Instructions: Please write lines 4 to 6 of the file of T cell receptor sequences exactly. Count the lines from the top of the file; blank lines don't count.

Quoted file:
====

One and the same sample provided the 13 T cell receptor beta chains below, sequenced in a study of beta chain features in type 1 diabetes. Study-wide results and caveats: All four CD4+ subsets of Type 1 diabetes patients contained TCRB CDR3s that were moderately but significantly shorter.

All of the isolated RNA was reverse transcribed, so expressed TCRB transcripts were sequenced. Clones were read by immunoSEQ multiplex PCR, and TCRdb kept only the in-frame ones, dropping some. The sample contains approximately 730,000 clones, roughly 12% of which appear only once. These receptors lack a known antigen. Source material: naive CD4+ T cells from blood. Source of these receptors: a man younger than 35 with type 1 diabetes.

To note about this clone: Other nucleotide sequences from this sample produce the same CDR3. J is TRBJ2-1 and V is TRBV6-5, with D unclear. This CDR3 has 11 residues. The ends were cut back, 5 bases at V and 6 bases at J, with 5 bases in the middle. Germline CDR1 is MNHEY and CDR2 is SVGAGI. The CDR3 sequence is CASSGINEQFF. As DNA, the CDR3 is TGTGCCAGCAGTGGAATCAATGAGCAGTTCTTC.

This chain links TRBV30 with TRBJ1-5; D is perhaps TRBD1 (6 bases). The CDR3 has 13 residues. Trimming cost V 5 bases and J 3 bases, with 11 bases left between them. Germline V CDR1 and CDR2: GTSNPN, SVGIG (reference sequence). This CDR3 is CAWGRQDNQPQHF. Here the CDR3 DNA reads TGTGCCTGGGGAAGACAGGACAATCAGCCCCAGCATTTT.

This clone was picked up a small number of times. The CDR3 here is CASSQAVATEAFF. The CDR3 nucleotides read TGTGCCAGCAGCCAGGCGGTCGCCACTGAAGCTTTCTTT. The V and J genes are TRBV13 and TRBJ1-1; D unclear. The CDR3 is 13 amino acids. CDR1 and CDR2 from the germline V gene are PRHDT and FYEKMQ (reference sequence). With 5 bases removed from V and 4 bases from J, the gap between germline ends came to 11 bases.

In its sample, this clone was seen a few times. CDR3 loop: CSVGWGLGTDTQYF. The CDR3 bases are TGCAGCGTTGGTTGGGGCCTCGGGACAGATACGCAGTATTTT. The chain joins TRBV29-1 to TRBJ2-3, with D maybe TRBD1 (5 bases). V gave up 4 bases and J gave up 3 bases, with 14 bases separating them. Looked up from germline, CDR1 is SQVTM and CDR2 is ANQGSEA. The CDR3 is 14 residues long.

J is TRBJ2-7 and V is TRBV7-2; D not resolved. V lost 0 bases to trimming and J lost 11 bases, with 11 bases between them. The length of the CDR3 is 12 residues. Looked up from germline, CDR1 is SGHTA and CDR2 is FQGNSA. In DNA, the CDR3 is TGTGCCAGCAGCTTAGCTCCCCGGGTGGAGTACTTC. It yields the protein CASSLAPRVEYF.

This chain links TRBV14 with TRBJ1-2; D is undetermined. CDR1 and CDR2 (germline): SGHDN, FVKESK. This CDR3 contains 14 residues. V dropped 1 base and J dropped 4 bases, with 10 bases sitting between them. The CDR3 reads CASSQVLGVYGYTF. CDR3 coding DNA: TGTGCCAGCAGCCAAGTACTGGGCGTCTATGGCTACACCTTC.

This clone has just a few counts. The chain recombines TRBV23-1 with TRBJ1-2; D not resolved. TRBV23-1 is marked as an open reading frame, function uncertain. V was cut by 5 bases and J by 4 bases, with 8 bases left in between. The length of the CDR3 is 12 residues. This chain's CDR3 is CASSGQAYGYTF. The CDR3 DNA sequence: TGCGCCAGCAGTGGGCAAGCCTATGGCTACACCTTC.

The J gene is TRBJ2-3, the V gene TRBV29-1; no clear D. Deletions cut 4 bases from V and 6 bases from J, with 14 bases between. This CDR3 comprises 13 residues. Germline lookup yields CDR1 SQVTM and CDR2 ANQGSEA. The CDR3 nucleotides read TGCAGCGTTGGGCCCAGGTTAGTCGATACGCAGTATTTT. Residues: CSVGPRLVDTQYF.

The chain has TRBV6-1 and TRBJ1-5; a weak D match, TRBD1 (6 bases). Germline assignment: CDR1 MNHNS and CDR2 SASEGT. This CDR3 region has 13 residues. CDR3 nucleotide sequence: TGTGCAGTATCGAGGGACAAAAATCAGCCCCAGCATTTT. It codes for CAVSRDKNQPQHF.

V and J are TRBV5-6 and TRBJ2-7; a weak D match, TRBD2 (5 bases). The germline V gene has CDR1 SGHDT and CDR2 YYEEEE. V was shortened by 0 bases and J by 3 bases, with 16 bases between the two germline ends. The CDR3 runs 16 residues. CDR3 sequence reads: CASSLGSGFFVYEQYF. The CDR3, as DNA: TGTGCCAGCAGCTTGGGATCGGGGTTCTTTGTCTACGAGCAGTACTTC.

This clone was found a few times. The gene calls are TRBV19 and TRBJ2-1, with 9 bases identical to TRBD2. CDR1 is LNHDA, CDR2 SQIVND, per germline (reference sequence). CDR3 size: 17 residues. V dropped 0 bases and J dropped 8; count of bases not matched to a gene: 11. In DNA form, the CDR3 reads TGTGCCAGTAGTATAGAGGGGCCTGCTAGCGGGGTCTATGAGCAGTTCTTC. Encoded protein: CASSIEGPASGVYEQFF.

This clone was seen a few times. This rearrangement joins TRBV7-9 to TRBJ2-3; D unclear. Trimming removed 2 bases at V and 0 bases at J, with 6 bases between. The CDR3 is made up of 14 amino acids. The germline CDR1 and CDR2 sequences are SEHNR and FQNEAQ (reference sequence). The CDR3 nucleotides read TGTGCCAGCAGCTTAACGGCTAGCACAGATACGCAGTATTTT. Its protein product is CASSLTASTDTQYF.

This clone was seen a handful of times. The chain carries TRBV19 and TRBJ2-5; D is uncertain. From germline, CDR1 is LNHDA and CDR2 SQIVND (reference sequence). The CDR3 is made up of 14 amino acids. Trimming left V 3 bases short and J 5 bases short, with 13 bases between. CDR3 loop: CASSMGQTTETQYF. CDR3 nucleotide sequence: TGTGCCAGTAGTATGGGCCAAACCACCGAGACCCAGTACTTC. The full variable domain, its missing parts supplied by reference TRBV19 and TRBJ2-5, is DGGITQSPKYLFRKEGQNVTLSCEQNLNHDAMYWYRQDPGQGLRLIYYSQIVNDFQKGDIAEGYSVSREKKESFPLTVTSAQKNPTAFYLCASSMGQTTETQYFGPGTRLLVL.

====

This chain links TRBV30 with TRBJ1-5; D is perhaps TRBD1 (6 bases). The CDR3 has 13 residues. Trimming cost V 5 bases and J 3 bases, with 11 bases left between them. Germline V CDR1 and CDR2: GTSNPN, SVGIG (reference sequence). This CDR3 is CAWGRQDNQPQHF. Here the CDR3 DNA reads TGTGCCTGGGGAAGACAGGACAATCAGCCCCAGCATTTT.

This clone was picked up a small number of times. The CDR3 here is CASSQAVATEAFF. The CDR3 nucleotides read TGTGCCAGCAGCCAGGCGGTCGCCACTGAAGCTTTCTTT. The V and J genes are TRBV13 and TRBJ1-1; D unclear. The CDR3 is 13 amino acids. CDR1 and CDR2 from the germline V gene are PRHDT and FYEKMQ (reference sequence). With 5 bases removed from V and 4 bases from J, the gap between germline ends came to 11 bases.

In its sample, this clone was seen a few times. CDR3 loop: CSVGWGLGTDTQYF. The CDR3 bases are TGCAGCGTTGGTTGGGGCCTCGGGACAGATACGCAGTATTTT. The chain joins TRBV29-1 to TRBJ2-3, with D maybe TRBD1 (5 bases). V gave up 4 bases and J gave up 3 bases, with 14 bases separating them. Looked up from germline, CDR1 is SQVTM and CDR2 is ANQGSEA. The CDR3 is 14 residues long.